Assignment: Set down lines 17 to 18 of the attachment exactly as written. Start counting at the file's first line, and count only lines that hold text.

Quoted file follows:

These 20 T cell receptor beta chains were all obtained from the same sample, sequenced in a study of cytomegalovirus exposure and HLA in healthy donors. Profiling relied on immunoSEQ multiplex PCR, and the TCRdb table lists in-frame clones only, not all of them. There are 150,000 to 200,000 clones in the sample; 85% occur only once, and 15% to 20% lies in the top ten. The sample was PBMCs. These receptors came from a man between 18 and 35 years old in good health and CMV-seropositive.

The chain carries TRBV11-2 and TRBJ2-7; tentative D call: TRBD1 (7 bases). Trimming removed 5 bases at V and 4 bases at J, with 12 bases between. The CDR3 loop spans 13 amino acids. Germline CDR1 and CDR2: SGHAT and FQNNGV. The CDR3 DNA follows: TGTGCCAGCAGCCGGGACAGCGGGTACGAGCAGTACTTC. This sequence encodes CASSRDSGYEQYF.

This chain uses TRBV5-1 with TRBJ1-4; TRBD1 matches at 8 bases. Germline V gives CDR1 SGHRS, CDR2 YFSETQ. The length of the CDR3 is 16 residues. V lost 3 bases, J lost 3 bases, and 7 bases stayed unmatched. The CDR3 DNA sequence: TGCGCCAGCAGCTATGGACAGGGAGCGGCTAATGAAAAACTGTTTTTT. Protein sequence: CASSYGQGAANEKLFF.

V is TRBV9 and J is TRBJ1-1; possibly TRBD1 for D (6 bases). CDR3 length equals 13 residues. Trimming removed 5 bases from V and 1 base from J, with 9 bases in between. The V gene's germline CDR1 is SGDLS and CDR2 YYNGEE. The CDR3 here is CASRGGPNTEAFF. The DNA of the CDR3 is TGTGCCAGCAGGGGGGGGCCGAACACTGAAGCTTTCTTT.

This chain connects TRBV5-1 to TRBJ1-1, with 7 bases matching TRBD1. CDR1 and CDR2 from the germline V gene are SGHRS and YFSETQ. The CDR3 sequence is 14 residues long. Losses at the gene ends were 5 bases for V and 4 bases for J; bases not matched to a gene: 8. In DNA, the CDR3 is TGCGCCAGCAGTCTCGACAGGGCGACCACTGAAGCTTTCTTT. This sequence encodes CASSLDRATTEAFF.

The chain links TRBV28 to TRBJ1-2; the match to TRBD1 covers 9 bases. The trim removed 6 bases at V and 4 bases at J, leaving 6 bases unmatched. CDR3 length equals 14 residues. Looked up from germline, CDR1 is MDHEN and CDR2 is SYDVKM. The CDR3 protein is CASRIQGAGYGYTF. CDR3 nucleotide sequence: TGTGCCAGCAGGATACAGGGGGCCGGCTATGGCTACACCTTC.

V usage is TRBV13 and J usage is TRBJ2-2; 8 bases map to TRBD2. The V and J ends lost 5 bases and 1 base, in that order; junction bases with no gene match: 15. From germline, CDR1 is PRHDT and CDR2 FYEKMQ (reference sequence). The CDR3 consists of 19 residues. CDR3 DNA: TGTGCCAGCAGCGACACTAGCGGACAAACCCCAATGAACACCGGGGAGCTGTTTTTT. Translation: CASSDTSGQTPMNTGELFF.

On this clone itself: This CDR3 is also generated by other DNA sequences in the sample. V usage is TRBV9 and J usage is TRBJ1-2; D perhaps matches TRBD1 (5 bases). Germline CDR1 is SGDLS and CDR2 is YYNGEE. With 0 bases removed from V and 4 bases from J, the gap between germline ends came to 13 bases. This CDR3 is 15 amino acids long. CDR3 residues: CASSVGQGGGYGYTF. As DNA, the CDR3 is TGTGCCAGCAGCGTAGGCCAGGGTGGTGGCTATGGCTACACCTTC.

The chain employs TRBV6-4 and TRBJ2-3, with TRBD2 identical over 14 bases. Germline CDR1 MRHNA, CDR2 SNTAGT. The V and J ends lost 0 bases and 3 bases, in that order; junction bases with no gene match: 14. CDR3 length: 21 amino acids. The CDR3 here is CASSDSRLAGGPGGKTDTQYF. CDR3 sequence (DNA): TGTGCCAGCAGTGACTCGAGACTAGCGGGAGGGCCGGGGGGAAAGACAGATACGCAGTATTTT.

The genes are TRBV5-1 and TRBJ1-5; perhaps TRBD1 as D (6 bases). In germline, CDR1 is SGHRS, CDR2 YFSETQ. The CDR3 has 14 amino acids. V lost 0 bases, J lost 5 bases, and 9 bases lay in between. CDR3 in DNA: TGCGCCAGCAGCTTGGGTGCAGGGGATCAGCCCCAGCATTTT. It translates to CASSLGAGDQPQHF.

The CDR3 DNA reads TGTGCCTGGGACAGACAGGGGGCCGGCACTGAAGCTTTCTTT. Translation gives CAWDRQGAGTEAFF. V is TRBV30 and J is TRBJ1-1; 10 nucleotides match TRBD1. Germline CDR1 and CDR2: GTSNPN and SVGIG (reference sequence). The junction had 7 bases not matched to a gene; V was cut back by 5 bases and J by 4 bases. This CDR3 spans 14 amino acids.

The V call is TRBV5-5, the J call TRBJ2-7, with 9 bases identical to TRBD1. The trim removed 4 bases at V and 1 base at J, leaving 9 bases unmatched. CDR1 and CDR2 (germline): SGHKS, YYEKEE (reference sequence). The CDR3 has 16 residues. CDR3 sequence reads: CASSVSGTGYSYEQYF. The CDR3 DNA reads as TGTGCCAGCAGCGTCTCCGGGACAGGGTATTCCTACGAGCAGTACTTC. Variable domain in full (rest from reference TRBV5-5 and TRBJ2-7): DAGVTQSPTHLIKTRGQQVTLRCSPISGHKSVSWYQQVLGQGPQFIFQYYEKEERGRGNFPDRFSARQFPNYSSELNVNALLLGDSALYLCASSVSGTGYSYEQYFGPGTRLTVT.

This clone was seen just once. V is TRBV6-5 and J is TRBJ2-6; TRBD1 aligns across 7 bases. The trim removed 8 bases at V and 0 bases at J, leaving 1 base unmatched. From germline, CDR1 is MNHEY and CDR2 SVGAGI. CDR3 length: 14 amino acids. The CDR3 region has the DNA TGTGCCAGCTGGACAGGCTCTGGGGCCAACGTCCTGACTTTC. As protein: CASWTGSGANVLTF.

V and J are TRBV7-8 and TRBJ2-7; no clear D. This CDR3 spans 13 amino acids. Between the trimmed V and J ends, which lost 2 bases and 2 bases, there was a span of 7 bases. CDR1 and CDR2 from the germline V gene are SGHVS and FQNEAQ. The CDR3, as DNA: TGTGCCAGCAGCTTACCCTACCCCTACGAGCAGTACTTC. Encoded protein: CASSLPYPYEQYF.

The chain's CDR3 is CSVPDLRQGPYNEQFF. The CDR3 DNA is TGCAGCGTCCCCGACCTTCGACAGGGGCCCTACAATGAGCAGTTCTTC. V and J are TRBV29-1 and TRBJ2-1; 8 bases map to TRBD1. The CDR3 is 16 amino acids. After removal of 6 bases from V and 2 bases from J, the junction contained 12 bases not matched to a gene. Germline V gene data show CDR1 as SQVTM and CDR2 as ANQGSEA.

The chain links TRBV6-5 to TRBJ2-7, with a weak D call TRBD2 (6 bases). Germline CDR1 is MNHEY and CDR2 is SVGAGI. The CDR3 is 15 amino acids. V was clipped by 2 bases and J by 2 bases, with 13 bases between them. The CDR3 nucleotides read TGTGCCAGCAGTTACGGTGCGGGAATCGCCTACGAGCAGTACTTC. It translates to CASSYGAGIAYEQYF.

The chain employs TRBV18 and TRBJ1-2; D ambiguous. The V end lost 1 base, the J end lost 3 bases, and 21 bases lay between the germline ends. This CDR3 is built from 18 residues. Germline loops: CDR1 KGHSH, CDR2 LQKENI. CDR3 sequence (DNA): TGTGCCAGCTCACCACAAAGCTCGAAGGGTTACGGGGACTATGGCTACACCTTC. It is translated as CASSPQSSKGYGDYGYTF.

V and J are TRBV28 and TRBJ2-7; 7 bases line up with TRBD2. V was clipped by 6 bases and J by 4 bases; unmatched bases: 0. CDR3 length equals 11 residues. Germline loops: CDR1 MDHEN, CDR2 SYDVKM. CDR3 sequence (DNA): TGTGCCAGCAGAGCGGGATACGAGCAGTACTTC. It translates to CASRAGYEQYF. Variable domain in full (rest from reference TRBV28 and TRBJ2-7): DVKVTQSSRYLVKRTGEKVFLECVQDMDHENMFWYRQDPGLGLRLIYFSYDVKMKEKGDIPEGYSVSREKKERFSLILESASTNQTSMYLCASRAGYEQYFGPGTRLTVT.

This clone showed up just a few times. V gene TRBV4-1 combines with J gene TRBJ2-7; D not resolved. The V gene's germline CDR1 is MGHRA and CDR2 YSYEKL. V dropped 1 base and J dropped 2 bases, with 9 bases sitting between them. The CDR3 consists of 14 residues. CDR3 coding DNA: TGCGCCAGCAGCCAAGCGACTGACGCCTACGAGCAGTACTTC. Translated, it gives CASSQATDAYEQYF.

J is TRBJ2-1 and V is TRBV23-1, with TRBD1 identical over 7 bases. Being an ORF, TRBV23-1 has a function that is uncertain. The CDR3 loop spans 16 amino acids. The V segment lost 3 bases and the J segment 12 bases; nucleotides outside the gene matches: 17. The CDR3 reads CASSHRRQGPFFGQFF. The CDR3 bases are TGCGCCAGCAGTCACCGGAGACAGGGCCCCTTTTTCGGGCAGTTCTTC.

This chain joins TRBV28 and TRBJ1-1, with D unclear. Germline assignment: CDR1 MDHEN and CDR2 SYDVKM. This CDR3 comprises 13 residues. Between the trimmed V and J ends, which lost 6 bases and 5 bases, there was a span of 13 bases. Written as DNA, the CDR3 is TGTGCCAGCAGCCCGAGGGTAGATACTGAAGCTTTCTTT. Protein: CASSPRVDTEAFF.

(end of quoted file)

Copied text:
The chain employs TRBV18 and TRBJ1-2; D ambiguous. The V end lost 1 base, the J end lost 3 bases, and 21 bases lay between the germline ends. This CDR3 is built from 18 residues. Germline loops: CDR1 KGHSH, CDR2 LQKENI. CDR3 sequence (DNA): TGTGCCAGCTCACCACAAAGCTCGAAGGGTTACGGGGACTATGGCTACACCTTC. It is translated as CASSPQSSKGYGDYGYTF.

V and J are TRBV28 and TRBJ2-7; 7 bases line up with TRBD2. V was clipped by 6 bases and J by 4 bases; unmatched bases: 0. CDR3 length equals 11 residues. Germline loops: CDR1 MDHEN, CDR2 SYDVKM. CDR3 sequence (DNA): TGTGCCAGCAGAGCGGGATACGAGCAGTACTTC. It translates to CASRAGYEQYF. Variable domain in full (rest from reference TRBV28 and TRBJ2-7): DVKVTQSSRYLVKRTGEKVFLECVQDMDHENMFWYRQDPGLGLRLIYFSYDVKMKEKGDIPEGYSVSREKKERFSLILESASTNQTSMYLCASRAGYEQYFGPGTRLTVT.